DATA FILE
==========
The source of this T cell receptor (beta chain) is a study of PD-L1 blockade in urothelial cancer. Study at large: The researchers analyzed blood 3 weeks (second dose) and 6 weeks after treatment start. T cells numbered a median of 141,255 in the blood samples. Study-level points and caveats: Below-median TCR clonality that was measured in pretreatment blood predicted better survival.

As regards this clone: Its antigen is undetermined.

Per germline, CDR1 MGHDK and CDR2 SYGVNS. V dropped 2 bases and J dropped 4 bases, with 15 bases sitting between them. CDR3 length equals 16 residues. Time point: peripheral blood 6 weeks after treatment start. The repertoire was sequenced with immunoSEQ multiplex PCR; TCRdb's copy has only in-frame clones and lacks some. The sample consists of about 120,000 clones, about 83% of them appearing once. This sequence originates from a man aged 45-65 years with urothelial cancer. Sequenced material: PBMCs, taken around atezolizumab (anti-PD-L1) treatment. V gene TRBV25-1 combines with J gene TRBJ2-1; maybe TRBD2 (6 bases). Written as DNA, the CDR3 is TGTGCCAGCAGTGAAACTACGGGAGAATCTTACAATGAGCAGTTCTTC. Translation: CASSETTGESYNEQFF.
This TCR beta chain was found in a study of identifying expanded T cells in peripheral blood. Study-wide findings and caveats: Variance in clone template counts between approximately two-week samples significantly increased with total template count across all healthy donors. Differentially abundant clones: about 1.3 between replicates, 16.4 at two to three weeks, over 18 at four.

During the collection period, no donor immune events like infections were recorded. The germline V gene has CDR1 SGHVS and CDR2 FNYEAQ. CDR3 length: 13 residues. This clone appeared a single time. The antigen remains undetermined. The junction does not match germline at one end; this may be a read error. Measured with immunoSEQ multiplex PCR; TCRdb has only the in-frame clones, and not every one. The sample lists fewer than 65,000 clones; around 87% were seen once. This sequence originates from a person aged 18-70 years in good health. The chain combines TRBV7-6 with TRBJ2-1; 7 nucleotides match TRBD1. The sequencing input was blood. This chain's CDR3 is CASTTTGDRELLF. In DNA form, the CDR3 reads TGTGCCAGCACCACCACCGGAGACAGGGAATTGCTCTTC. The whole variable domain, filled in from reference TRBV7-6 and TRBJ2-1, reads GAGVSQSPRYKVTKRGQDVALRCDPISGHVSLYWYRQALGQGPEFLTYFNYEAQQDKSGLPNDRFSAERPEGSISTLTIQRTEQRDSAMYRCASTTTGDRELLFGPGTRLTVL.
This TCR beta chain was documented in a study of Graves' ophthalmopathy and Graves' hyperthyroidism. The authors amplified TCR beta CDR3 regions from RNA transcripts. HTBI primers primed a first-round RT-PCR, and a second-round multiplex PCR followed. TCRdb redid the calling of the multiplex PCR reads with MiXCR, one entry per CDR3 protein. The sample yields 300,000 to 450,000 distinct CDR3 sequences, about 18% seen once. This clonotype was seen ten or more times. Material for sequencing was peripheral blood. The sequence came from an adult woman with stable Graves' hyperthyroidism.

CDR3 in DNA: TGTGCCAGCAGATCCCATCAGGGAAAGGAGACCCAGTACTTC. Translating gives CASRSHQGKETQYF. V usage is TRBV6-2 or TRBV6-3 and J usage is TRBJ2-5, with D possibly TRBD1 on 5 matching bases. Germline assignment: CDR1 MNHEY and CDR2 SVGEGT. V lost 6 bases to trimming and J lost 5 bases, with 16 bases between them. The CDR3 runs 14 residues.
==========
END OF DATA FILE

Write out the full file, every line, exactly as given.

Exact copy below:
The source of this T cell receptor (beta chain) is a study of PD-L1 blockade in urothelial cancer. Study at large: The researchers analyzed blood 3 weeks (second dose) and 6 weeks after treatment start. T cells numbered a median of 141,255 in the blood samples. Study-level points and caveats: Below-median TCR clonality that was measured in pretreatment blood predicted better survival.

As regards this clone: Its antigen is undetermined.

Per germline, CDR1 MGHDK and CDR2 SYGVNS. V dropped 2 bases and J dropped 4 bases, with 15 bases sitting between them. CDR3 length equals 16 residues. Time point: peripheral blood 6 weeks after treatment start. The repertoire was sequenced with immunoSEQ multiplex PCR; TCRdb's copy has only in-frame clones and lacks some. The sample consists of about 120,000 clones, about 83% of them appearing once. This sequence originates from a man aged 45-65 years with urothelial cancer. Sequenced material: PBMCs, taken around atezolizumab (anti-PD-L1) treatment. V gene TRBV25-1 combines with J gene TRBJ2-1; maybe TRBD2 (6 bases). Written as DNA, the CDR3 is TGTGCCAGCAGTGAAACTACGGGAGAATCTTACAATGAGCAGTTCTTC. Translation: CASSETTGESYNEQFF.
This TCR beta chain was found in a study of identifying expanded T cells in peripheral blood. Study-wide findings and caveats: Variance in clone template counts between approximately two-week samples significantly increased with total template count across all healthy donors. Differentially abundant clones: about 1.3 between replicates, 16.4 at two to three weeks, over 18 at four.

During the collection period, no donor immune events like infections were recorded. The germline V gene has CDR1 SGHVS and CDR2 FNYEAQ. CDR3 length: 13 residues. This clone appeared a single time. The antigen remains undetermined. The junction does not match germline at one end; this may be a read error. Measured with immunoSEQ multiplex PCR; TCRdb has only the in-frame clones, and not every one. The sample lists fewer than 65,000 clones; around 87% were seen once. This sequence originates from a person aged 18-70 years in good health. The chain combines TRBV7-6 with TRBJ2-1; 7 nucleotides match TRBD1. The sequencing input was blood. This chain's CDR3 is CASTTTGDRELLF. In DNA form, the CDR3 reads TGTGCCAGCACCACCACCGGAGACAGGGAATTGCTCTTC. The whole variable domain, filled in from reference TRBV7-6 and TRBJ2-1, reads GAGVSQSPRYKVTKRGQDVALRCDPISGHVSLYWYRQALGQGPEFLTYFNYEAQQDKSGLPNDRFSAERPEGSISTLTIQRTEQRDSAMYRCASTTTGDRELLFGPGTRLTVL.
This TCR beta chain was documented in a study of Graves' ophthalmopathy and Graves' hyperthyroidism. The authors amplified TCR beta CDR3 regions from RNA transcripts. HTBI primers primed a first-round RT-PCR, and a second-round multiplex PCR followed. TCRdb redid the calling of the multiplex PCR reads with MiXCR, one entry per CDR3 protein. The sample yields 300,000 to 450,000 distinct CDR3 sequences, about 18% seen once. This clonotype was seen ten or more times. Material for sequencing was peripheral blood. The sequence came from an adult woman with stable Graves' hyperthyroidism.

CDR3 in DNA: TGTGCCAGCAGATCCCATCAGGGAAAGGAGACCCAGTACTTC. Translating gives CASRSHQGKETQYF. V usage is TRBV6-2 or TRBV6-3 and J usage is TRBJ2-5, with D possibly TRBD1 on 5 matching bases. Germline assignment: CDR1 MNHEY and CDR2 SVGEGT. V lost 6 bases to trimming and J lost 5 bases, with 16 bases between them. The CDR3 runs 14 residues.